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Passwords are passé. Finito. Kaput. Toast. That’s one of the takeaways from the eBay breach that placed roughly 145 million accounts at the tender mercies of cybercriminals.
Jon Xavier, the Silicon Valley Business Journal’s technology reporter, says the eBay breach has demonstrated “the era of the password is over.” In his article, Xavier touches on the history of the password when passwords on the Internet made sense, to today when they deflect criminal activity about as well as a “do not disturb” sign. The following has been edited to fit our format. You can find the complete article by clicking on this link.
Passwords were never intended to be the monster they’ve become. They were never THAT secure — human nature and the fallibility of memory meant that most people chose stuff that was easily guessed. Yet in the early days of computing, that was OK. The fact that you had to actually physically get to the mainframe where the data was stored provided another layer of security, and that was good enough in the era before everything was connected.
The Internet changed that, of course, but websites adopted the password because it was what they had, and it was still good enough. Some of the smarter sites started requiring your password be a minimum length and contain letters and numbers, but that was more an effort to save you from yourself than a real increase in security. Despite that, lame passwords like “letmein” and “password123” proliferated.
Again, it was OK. The Internet was just this oddity that people used to host fansites for boy bands and share proto-memes like The Hampster Dance or videos of guys wielding golf ball retrievers like light sabers. Nobody hacked websites because there was nothing much there to hack — until suddenly, there was.
The old joke goes that the No. 1 reason criminals rob banks is because that’s where the money is. E-commerce, and to a lesser extent social media, did that for the Internet. Now that websites were storing credit card numbers as well as a whole trove of useful information about their users, suddenly they had something worth stealing.
The breaches got more sophisticated as more sophisticated hackers turned to compromising websites. The tools got more sophisticated, too. Now we’ve reached a point where even very long passwords aren’t especially safe so long as they’re based around words in the dictionary, because hackers program their hacking utilities to look for patterns that mimic language, drastically reducing the time and effort it takes to crack a password. We’ve reached a point where computing power is cheaply available in the cloud, making brute force hacks that would have been hard to do even three years ago suddenly viable.
And passwords have gotten, what? Not more secure, certainly. Again, the smarter website operators have pushed for longer passwords, passwords with special characters, with caps, that don’t use common dictionary words. Passwords that are hard to remember, in other words.
And even still, this is more the appearance of security than actual security. People still use “password” as their password, they just replace the a and the o with a 4 and a 0, tacked an ampersand onto the end and call it a day.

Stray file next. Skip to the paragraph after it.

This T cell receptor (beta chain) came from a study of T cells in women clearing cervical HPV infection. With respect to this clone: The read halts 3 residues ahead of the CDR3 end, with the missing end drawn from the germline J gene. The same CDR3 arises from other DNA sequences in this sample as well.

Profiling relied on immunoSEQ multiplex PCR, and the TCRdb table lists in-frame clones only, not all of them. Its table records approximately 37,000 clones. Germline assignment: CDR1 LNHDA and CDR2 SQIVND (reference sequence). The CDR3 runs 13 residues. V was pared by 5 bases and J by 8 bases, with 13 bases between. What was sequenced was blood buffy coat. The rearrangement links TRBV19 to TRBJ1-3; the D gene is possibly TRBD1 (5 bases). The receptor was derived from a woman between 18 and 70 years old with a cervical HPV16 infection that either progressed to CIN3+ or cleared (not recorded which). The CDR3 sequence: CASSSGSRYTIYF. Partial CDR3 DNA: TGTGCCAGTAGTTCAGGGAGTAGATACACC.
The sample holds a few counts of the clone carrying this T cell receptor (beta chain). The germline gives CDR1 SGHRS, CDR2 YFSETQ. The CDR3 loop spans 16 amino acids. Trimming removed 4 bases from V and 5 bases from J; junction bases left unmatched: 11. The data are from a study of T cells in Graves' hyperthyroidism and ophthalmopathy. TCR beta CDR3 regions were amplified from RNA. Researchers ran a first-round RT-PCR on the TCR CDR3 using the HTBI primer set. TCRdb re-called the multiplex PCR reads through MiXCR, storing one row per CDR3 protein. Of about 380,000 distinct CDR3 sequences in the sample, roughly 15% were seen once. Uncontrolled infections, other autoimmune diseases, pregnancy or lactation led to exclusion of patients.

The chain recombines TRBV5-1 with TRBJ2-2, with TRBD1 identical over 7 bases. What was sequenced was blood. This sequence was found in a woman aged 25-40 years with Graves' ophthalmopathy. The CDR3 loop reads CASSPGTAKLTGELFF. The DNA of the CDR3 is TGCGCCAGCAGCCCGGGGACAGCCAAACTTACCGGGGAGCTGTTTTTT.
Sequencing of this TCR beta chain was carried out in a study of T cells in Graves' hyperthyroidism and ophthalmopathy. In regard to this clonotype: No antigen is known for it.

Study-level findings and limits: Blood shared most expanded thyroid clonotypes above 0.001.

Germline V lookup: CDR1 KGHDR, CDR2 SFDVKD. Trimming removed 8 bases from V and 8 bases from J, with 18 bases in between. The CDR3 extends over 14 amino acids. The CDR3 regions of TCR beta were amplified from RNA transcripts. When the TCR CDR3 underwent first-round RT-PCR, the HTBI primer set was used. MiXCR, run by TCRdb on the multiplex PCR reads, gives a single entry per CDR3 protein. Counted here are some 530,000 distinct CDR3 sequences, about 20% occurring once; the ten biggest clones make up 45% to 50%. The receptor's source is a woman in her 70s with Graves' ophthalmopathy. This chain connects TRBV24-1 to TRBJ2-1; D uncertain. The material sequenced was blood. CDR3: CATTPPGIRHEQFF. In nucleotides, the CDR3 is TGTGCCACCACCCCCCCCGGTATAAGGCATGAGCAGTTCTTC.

It’s pretty clear: we need to move beyond passwords as a primary security standard on the Web. What we move onto isn’t as clear.
Password services like LastPass and Keepass, which generate very strong passwords and then enter them automatically for you, seemed like an early favorite. But those work best when you’re only accessing the Web from a single device, whereas today we have many — PC, laptop, work computer, tablet, smartphone, etc.
And what does one do once more of the objects in their home come online as a part of the Internet of Things? It’s not a use case those services are adjusted for yet.
Two factor identification, which uses a password in addition to a verification from another device, such as by entering a code texted to one’s cell phone, are a more recent stab at the problem and probably a more comprehensive one.
But they’re not yet offered by all websites (and I ask, Why not?). Not only that, but they work best on PCs. What happens when you primarily access the Web through the same phone that is supposed to receive the verifying text message, a device that is prone to being lost or stolen?
Most recently, we’ve seen the first forays into using biometric data to unlock data, such as through the new fingerprint scanners on the latest iPhone. That’s potentially a much better successor to the password: You don’t have to remember your biometric login, and biometric data is at least potentially much more difficult to crack.
But it also raises some worrying questions: Who stores that biometric info about a person? How do they secure it? Do we REALLY want them to have that much data about us?
There’s not a clear answer here. But one thing is for sure: We do need to fix this. Passwords were long ago outgrown by the security needs they were supposed to address. We can keep changing them all we want (and given that these breaches keep happening, we probably will), but until a viable alternative is found, no login will ever truly be secure.